## R Functions for Inference

In the last lab, you were introduced to two R functions for inference with proportions:

`binom.testprop.test`

The first function conducts exact inference using a binomial distribution, whereas the second function uses the normal approximation to conduct inference. Since exact inference can only be conducted in the single proportion case, if we are conducting inference on a difference of proportions, we either need to conduct a randomization test (see Lab 5), or use the prop.test function to use the normal approximation.

## Inference for categorical data

We are going to work through the Inference for categorical data lab by Andrew Bray. But first, let's learn more about the syntax for the prop.test function when testing a difference in proportions. (For the syntax when testing a single proportion, see Lab 6.)

The prop.test function uses summary data - it doesn't take the raw data table where each row in the table corresponds to one observational unit and their categorical response. Instead, it needs either the number of successes and the sample size, or a summary table of the data. Let's practice using data from the dolphin case study (described here).

`dolphins <- read.table("http://www.math.montana.edu/shancock/courses/stat401/data/dolphins.txt", header=TRUE)`

Take a look at the raw data - notice that none of the values in the data set are numbers; we are measuring two categorical variables on each individual.

`dolphins`

The research hypothesis was that swimming with dolphins would improve the rate of improvement in depression symptoms, i.e., the probability of improvement in the dolphin group would be higher than that in the control group. To use the prop.test function, we first need to summarize the data into a two-way table.

`table(dolphins)`

Then, we enter a vector of the number of successes in each group as the first argument to prop.test, and a vector of the number of observations in each group as the second. Make sure to be consistent with the ordering of the two vectors: c(number of successes in group 1, number of successes in group 2), c(number of observations in group 1, number of observations in group 2).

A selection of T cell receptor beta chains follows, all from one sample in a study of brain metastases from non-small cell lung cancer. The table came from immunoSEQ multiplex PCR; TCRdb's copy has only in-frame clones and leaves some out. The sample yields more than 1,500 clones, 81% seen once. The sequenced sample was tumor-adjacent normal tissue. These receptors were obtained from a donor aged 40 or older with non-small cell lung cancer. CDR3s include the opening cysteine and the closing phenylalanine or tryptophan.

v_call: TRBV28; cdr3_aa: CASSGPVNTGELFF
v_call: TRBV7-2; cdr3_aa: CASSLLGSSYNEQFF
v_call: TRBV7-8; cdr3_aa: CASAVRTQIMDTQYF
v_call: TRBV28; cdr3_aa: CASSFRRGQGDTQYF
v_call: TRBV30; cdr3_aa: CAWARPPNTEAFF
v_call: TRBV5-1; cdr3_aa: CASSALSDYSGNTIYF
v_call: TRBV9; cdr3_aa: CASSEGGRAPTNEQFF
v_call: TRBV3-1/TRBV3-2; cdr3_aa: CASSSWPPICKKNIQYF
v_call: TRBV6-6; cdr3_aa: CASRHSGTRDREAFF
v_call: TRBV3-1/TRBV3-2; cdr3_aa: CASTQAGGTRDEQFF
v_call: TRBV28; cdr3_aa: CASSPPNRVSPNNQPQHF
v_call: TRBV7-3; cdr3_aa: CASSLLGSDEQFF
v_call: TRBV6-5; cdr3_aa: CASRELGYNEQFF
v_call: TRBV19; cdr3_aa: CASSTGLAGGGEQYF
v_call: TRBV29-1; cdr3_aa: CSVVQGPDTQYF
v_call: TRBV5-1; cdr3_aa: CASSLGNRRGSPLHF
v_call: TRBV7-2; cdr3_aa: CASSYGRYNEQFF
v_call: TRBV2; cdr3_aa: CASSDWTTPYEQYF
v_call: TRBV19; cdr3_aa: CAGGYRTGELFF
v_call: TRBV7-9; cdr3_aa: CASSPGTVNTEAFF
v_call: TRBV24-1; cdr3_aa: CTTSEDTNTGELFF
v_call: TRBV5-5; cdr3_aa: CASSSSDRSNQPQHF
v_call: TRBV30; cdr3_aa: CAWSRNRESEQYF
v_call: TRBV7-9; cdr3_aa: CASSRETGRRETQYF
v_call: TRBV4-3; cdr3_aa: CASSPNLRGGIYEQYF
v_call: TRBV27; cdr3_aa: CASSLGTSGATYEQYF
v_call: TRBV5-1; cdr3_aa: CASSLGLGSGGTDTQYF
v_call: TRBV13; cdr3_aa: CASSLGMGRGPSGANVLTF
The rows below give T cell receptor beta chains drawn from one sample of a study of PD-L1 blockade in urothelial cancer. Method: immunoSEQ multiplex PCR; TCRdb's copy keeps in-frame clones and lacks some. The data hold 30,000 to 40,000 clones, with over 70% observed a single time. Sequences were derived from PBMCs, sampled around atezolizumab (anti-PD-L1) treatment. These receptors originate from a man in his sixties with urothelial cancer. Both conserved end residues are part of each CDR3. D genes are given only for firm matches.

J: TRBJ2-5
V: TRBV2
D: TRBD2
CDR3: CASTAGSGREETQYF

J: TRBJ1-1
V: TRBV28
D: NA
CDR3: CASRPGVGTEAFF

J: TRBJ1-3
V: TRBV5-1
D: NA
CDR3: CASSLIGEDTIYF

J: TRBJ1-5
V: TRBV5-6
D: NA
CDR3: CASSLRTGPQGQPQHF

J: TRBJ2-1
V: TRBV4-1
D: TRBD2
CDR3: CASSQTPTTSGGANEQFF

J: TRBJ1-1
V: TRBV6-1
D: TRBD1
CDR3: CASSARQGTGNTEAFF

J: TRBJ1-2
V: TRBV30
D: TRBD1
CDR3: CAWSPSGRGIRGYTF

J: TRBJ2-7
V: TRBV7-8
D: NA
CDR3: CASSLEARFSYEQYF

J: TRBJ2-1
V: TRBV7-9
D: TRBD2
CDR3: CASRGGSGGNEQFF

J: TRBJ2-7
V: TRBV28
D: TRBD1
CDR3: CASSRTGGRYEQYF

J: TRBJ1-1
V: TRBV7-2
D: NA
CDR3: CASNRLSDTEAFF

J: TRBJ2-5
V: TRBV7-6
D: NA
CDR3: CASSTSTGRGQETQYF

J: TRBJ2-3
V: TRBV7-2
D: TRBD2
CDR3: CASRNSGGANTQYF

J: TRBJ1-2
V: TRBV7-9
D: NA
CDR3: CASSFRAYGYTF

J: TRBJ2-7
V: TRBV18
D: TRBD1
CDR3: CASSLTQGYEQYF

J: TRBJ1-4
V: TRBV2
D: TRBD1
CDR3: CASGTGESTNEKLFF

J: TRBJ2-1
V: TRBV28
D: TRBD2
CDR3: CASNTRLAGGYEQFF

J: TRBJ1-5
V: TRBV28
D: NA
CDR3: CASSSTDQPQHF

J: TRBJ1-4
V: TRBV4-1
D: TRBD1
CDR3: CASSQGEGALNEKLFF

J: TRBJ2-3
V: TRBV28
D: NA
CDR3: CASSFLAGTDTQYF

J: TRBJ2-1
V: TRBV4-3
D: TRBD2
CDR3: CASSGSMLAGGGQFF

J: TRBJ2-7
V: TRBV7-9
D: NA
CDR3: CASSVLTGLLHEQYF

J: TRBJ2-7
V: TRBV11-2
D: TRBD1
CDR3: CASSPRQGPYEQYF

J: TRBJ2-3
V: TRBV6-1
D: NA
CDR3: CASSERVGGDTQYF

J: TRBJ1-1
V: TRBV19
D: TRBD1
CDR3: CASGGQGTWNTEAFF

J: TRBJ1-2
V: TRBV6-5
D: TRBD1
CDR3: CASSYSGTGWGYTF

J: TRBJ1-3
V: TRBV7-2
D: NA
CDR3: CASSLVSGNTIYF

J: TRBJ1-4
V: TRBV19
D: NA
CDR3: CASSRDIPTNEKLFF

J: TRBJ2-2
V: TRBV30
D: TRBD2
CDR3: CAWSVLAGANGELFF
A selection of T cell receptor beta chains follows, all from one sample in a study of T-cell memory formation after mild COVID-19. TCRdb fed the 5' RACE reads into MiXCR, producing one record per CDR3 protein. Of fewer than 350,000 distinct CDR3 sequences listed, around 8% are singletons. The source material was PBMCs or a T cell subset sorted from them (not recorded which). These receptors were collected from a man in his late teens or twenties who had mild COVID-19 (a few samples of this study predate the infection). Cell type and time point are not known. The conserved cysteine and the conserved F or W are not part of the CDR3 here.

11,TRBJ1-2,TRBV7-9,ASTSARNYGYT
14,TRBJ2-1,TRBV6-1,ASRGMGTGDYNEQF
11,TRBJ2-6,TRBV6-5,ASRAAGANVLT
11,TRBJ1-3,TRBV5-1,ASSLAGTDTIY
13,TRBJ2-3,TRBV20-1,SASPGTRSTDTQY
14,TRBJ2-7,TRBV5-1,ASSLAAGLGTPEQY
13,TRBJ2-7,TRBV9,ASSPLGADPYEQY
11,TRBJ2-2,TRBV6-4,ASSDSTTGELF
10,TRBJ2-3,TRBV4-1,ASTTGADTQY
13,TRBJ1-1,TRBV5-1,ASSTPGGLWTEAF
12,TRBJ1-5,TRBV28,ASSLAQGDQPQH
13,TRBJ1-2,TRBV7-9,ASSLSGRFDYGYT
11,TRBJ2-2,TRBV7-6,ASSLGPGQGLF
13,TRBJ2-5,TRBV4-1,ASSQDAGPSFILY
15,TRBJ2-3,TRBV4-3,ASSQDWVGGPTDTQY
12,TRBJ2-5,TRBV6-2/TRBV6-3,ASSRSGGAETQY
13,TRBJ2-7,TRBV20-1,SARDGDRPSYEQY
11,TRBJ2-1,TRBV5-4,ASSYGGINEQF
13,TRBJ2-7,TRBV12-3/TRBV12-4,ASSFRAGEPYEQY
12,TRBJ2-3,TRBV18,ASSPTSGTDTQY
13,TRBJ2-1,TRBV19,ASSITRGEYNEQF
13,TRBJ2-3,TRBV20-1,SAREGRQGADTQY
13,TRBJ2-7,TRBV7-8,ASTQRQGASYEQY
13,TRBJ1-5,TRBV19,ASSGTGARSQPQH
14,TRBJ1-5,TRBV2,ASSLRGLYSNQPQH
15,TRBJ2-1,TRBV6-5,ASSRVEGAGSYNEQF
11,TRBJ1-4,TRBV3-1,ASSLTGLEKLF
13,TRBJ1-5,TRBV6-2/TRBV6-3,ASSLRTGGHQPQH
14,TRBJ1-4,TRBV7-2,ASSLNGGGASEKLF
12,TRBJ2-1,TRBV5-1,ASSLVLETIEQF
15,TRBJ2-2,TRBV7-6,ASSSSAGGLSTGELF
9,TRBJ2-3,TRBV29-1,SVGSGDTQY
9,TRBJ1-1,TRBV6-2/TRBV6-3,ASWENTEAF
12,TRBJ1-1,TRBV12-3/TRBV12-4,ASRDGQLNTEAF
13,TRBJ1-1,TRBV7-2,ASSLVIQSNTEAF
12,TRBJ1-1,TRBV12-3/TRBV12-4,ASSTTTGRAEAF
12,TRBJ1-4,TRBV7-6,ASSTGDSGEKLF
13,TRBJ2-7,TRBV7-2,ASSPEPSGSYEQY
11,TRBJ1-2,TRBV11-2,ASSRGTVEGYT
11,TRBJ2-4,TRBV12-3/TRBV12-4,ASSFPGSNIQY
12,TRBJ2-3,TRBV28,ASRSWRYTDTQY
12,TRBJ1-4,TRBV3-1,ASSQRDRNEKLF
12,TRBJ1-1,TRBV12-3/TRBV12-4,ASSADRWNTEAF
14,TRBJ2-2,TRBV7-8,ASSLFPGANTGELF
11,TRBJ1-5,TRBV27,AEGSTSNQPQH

`prop.test( c(10,3), c(15,15), alternative = "greater", conf.level = 0.95)`

Check that the sample estimates in the output match the two sample proportion of successes from the two groups. Note that by default, it performs the test using what is called a "continuity correction", which adds 0.5 to each cell of the table. For smaller samples, this makes the normal approximation to the difference in sample proportions slightly more accurate. However, for this data set, are our conditions for using the normal approximation met? (No! Why not? What inference method should we be using instead?)

One can also give the table directly to prop.test, but it will treat the rows as the two groups and the first column as the "success" category. Thus, the following command tests if the proportion who did not improve is greater in the dolphin group than in the control group, which is the incorrect research hypothesis:

`prop.test( table(dolphins), alternative = "greater", conf.level = 0.95)`

Work through Andrew Bray's Inference for categorical data lab, but instead of using his inference function (which is not a built-in R function - it loads with the .Rdata file for the lab), practice using the prop.test function. If you are unable to load the data set from his lab page, use the following R command instead:

`atheism <- read.table("http://www.math.montana.edu/shancock/courses/stat401/data/atheism.txt", header=TRUE)`